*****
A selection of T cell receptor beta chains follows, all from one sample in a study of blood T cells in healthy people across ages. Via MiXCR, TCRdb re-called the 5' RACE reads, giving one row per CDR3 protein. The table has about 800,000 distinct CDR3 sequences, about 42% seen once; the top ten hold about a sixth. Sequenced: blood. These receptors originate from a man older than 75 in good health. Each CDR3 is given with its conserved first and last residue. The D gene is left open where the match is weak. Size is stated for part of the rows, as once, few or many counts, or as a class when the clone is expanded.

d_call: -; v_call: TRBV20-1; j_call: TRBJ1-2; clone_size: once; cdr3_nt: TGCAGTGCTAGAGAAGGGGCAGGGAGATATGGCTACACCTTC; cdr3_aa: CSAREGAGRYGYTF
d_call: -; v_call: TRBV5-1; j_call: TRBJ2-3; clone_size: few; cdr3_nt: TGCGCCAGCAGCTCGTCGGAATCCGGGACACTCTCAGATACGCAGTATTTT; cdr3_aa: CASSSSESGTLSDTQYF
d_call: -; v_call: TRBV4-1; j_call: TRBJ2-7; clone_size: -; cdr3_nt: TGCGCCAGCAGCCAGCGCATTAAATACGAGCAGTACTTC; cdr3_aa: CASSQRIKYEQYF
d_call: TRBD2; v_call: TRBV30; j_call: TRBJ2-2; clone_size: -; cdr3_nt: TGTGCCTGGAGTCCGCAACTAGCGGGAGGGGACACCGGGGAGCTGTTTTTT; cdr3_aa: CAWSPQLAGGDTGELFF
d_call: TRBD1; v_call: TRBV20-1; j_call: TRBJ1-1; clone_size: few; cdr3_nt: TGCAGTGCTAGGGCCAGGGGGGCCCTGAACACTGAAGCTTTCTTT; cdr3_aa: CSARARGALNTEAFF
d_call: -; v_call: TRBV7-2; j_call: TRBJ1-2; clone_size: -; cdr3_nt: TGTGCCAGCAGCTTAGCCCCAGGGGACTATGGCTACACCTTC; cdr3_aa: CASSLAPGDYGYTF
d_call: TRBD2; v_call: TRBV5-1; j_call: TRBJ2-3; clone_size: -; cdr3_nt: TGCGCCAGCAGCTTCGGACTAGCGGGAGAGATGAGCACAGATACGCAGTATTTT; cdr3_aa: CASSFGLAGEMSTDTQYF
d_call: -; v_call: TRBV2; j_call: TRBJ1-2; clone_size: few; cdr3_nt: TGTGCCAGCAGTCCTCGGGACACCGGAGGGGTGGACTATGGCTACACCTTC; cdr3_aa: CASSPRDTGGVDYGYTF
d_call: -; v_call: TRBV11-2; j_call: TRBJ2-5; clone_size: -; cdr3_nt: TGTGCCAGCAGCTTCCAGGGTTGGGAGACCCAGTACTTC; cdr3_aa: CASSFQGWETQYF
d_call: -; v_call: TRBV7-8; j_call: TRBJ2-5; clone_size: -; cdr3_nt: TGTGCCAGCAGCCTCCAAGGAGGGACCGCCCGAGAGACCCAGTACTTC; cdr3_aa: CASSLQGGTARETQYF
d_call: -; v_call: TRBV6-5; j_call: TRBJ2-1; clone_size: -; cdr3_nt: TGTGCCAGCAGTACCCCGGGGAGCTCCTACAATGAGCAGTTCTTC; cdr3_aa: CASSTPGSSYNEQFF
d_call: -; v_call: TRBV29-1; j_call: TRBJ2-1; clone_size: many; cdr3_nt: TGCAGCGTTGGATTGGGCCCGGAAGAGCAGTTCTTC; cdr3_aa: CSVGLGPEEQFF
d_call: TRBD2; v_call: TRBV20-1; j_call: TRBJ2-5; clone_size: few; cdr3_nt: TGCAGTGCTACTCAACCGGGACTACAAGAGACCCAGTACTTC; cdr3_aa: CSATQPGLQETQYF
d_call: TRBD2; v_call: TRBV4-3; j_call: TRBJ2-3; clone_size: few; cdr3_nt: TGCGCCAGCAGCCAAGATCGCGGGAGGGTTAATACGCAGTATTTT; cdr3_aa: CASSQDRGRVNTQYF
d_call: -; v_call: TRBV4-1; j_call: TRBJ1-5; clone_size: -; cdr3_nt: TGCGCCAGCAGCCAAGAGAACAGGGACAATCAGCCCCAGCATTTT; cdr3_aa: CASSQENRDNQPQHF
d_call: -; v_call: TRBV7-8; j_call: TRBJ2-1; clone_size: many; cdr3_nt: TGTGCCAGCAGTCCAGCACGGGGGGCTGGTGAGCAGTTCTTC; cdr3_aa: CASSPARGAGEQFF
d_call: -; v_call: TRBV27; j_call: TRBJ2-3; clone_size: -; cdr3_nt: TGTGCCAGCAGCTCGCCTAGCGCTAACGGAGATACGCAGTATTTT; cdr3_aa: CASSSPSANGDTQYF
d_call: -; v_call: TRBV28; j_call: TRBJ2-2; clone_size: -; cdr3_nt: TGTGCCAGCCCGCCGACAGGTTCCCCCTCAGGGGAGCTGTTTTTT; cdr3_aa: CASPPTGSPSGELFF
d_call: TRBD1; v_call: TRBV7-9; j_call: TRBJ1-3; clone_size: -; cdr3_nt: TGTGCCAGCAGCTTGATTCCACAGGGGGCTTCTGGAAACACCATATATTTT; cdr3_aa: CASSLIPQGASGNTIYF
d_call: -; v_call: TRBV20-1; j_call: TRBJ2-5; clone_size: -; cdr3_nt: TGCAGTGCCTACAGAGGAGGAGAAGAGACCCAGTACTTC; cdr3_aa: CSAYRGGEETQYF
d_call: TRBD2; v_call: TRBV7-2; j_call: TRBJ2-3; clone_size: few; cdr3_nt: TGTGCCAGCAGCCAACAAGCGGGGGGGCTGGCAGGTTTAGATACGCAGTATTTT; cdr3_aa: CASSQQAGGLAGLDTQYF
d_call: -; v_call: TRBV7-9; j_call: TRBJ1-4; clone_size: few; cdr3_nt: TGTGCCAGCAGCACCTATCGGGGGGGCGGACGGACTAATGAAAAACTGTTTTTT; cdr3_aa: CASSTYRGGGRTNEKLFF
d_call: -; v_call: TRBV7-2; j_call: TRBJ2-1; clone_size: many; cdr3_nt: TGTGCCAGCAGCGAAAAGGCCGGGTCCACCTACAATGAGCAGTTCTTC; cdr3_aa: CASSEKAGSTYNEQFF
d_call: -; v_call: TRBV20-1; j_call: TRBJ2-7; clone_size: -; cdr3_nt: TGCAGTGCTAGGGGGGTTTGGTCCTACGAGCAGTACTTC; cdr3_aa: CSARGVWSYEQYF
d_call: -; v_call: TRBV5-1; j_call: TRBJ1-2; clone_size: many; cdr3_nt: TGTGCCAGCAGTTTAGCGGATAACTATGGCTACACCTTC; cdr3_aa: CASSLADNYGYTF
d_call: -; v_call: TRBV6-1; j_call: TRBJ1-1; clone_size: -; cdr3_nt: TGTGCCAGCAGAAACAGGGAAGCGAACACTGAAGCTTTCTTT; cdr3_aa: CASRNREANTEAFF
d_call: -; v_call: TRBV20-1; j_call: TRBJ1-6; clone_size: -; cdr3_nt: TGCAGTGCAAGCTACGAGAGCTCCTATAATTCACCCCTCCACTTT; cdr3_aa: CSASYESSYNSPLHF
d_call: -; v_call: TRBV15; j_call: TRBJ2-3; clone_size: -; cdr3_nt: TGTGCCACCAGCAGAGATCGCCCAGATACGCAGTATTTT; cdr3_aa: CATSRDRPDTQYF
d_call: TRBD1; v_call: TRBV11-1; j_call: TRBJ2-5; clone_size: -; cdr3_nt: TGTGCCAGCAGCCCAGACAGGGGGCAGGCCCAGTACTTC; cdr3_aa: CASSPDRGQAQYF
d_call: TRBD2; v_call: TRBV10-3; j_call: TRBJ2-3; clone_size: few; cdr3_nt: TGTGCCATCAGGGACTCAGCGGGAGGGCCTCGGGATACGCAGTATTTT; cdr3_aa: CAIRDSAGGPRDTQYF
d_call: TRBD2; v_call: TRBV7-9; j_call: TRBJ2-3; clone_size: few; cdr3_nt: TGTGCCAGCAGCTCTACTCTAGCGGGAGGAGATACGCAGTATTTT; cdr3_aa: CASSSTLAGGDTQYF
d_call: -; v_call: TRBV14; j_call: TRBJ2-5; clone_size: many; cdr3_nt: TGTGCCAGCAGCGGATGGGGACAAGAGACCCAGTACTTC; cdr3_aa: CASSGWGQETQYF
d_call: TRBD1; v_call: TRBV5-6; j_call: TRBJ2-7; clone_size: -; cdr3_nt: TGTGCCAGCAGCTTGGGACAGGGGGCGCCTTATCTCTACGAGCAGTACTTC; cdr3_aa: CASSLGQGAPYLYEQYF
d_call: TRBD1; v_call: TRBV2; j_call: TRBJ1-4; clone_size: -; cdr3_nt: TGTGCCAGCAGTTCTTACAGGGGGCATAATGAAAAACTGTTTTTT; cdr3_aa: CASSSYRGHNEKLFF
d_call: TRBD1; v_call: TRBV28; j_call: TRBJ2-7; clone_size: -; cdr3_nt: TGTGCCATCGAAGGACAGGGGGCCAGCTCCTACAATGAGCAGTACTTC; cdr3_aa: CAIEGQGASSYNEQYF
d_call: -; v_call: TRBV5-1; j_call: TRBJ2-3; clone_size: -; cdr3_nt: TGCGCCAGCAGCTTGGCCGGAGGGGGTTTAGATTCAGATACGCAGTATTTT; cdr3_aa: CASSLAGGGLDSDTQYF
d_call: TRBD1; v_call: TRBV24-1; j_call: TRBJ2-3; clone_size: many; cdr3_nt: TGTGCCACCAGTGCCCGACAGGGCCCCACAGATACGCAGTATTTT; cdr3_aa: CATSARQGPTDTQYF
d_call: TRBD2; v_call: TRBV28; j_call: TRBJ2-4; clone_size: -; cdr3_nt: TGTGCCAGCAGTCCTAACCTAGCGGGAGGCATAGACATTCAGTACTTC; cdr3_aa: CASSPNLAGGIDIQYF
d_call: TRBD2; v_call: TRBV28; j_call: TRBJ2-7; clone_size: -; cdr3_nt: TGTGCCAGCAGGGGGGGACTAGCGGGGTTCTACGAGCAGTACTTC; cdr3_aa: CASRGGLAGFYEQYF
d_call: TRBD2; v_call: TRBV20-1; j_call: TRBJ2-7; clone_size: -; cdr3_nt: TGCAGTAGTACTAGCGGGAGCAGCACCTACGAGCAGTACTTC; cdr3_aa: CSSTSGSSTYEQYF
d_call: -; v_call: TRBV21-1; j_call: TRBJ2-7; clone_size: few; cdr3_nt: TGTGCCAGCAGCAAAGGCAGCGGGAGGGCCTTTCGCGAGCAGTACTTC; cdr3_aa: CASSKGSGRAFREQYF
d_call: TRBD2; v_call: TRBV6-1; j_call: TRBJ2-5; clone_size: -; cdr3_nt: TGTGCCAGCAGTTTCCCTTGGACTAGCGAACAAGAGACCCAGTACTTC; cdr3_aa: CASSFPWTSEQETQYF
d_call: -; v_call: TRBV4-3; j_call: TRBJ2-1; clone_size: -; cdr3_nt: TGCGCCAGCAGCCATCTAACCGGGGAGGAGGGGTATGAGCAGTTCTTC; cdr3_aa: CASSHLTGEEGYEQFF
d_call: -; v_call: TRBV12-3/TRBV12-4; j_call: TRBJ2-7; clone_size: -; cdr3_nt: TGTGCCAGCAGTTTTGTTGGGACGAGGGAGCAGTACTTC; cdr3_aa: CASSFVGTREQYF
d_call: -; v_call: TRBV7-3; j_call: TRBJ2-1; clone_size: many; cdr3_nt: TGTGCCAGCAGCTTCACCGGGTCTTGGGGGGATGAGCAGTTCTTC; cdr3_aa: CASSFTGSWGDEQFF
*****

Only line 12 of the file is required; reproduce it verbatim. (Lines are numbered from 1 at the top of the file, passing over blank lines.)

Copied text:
d_call: -; v_call: TRBV6-5; j_call: TRBJ2-1; clone_size: -; cdr3_nt: TGTGCCAGCAGTACCCCGGGGAGCTCCTACAATGAGCAGTTCTTC; cdr3_aa: CASSTPGSSYNEQFF